On November 1, 2017, the Government of Ontario introduced Bill 174 which, if passed, will enact legislation to regulate the sale, use and distribution of recreational cannabis in Ontario, subject to the Federal Government legalizing recreational cannabis which is expected to occur in July 2018.
Bill 174 enacts the Cannabis Act, 2017 (Cannabis Act) and the Ontario Cannabis Retail Corporation Act, 2017 (Cannabis Retail Act). It also repeals the Smoke-Free Ontario Act and the Electronic Cigarettes Act, 2015, and replaces such legislation with the new Smoke-Free Ontario Act, 2017 (Smoke-Free Ontario Act). The provincial government also announced its intention to open and operate 40 retail stores throughout the province by July 2018, and 150 retail stores by 2020.
Ontario's announcement of the Cannabis Act and the Cannabis Retail Act follows its announcement in September 2017 outlining the provincial government's proposed framework for the sale and distribution of recreational cannabis in Ontario. As previously highlighted, one of the primary goals of the provincial government is to protect youth, public health and safety, and to deter illicit activities in relation to cannabis through appropriate enforcement and sanctions. For more information about this development, please refer to our previous Insight.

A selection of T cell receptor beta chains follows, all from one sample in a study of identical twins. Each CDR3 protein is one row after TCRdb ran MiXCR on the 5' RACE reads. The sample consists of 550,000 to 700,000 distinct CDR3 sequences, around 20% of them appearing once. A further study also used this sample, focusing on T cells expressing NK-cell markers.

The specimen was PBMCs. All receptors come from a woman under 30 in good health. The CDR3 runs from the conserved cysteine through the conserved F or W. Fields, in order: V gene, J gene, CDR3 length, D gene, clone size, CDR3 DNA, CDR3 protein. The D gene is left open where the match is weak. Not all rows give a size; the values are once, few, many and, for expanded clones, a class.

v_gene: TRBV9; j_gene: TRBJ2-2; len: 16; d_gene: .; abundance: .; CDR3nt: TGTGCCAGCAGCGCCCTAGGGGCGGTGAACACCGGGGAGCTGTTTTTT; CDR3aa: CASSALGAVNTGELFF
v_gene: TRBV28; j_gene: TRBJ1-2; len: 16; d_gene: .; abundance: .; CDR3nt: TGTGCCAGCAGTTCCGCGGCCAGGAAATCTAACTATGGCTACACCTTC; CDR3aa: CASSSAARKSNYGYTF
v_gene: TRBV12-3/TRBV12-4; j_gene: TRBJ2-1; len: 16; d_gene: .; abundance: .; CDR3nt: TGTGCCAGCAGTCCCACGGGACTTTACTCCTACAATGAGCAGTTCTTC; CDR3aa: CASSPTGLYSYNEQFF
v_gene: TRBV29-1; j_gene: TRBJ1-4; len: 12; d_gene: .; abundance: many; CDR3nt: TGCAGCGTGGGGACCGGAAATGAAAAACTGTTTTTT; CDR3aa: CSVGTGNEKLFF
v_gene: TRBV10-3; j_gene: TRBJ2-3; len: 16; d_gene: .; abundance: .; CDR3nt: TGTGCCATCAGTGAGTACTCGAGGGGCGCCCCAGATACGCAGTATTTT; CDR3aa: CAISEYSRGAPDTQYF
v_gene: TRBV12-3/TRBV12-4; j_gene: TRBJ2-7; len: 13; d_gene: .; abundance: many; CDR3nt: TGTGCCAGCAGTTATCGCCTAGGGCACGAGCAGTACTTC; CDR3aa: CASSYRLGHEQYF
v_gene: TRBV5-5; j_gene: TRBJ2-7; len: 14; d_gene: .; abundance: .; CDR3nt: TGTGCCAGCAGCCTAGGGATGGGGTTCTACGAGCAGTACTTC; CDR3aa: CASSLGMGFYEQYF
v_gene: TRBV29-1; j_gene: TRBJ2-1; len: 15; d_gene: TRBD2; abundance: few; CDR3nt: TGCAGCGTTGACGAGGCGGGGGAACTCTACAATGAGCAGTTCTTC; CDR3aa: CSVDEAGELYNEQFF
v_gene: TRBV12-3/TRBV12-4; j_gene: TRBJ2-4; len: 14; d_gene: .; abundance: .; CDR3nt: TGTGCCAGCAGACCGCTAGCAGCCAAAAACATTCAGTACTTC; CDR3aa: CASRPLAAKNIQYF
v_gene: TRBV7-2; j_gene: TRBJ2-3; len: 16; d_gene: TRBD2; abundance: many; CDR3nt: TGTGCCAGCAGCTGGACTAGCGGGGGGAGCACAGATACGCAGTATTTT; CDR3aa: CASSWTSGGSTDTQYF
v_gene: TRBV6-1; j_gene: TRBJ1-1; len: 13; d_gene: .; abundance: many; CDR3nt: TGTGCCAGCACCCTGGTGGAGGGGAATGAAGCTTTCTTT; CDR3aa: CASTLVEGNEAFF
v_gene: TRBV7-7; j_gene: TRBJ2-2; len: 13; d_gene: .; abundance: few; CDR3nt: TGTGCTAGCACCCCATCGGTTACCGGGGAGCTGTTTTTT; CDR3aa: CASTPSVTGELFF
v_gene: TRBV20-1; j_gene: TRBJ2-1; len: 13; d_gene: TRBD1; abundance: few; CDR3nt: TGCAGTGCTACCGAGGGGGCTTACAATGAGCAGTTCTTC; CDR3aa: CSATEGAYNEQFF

While the Cannabis Act provides a broad framework for the recreational cannabis market, below are some key elements to note:
- The stated purposes of the Cannabis Act include: (i) establishing prohibitions for the sale and distribution of cannabis to protect public health and safety, and to ensure the sale of cannabis in accordance with the Cannabis Retail Act; (ii) deterring illicit activities in relation to cannabis; and (iii) providing youth education or prevention programs.
- Confirmation that the retail market will be run solely through the Ontario Cannabis Retail Corporation (OCRC), and that no person is permitted to sell or purchase recreational cannabis other than through the facilities of the OCRC.
- The Cannabis Act and its regulations will generally not apply to cannabis produced for medical purposes.
- No person is permitted to knowingly sell or distribute cannabis to a person: (i) under 19 years of age; or (ii) who appears to be intoxicated. In addition, persons under 19 years of age are prohibited from possessing, consuming, purchasing or attempting to purchase, distributing, cultivating, propagating or harvesting cannabis, or offering to cultivate, propagate or harvest cannabis.
- A police officer may seize any thing, including cannabis, if the police officer has reasonable grounds to believe that: (i) the thing will afford evidence of an offence under the Cannabis Act; (ii) the thing was used or is being used in connection with the commission of an offence under the Cannabis Act and, unless seized, the thing is likely to continue to be used or used again in the commission of such an offence; or (iii) the thing is proceeds of an offence under the Cannabis Act.